The lifetime lightbulb

Have you ever walked into a room and turned on a lamp, only to have the bulb burn out on you? Frustrating, isn’t it?

What if you could buy a lightbulb that would last for 20 years, so you would rarely ever have to replace bulbs in lamps and light fixtures?

Photo courtesy of Philips.

As it happens, such a lightbulb has just come on the market. It’s the new 20-year LED lightbulb developed by Philips and the winner of the U.S. Department of Energy’s L Prize, which is an initiative to develop alternative sources of lighting.

According to Philips, the bulb will use only 10 watts of power and will save $8 per year if it’s used four hours a day. It’s expected to last 30,000 hours, which is 30x longer than incandescent bulbs.  (Not that it matters, since those are being phased out anyway.)

Compared to compact fluorescent bulbs, the energy savings are similar, but the Philips bulb will last three times longer than a CFL and gives off a more natural-looking light. It doesn’t contain the mercury vapor that’s inside CFL’s and which creates a toxic hazard when they break.

One thing that is problematic is that this new bulb will cost significantly more than CFL’s, which average around $5. The new bulb costs $60 but Philips is discounting it to $50 and looking for other ways to bring the price down, including making deals with electric companies. The eventual goal is to price the bulbs in the $20-30 range.

What do you think fellow Eco Warriors? Would you spend that much money on a lightbulb if it meant that it would last far longer?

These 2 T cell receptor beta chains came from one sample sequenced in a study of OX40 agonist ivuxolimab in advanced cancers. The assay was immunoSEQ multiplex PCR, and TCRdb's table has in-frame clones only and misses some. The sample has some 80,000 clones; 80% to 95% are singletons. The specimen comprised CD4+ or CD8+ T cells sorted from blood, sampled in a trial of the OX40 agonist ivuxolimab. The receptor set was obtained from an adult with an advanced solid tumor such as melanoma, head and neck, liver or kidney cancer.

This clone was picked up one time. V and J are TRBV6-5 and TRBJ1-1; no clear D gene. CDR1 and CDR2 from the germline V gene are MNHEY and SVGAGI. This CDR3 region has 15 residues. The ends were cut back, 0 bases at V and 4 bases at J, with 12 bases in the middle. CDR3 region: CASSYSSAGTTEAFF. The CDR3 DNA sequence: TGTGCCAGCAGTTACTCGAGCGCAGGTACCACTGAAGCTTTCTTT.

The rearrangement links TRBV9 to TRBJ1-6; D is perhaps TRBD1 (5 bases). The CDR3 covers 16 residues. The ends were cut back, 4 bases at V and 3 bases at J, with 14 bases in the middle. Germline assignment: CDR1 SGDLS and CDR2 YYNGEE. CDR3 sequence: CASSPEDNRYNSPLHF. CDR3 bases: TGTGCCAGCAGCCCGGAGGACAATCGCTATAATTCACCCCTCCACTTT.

4 thoughts on “The lifetime lightbulb

  1. Oof. That’s a steep price for ANYONE (except maybe the Pentagon) to pay for a lightbulb. I don’t think I would mainly because it’s SO new–when it’s around a few years and proven, I’d consider paying 30 for a lifetime lightbulb, but I’ve been burned on “new technology” before–and have friends who’ve bought LED ligthbulbs just to watch them burn out months later–perhaps it was a bad brand or whatever, but you remember that kind of thing.

  2. I’d consider $20 or $30 for a lifetime bulb but never the price it is now. I have to put food on my table too. It’s a great idea, and it’s definitely a step in the right direction…but unfortunately money is a necessary evil and a bulb isn’t something to splurge on.

  3. This is an excellent next step for greener light bulbs. Excellent work Philips!
    My question, which is really the next step in the process, is what is the net-energy gain? How much fossil fuels and nonrenewable materials go into the creation of the bulb? What happens after it burns out–can it be recycled, or is it thrown away and sits in a landfill for centuries?

  4. I bought (a very expensive at the time) big round CFL lightbulb in 1991 – it is still working today and is used every day. I love the idea of things being made to last but I agree it is a bit steep in price at the moment. I have a hallway light that is left on permanently (I know it’s naughty but it is always dark in our hall) so that might be a good contender for one of these bulbs. I’ll have to investigate if they are available in the UK.

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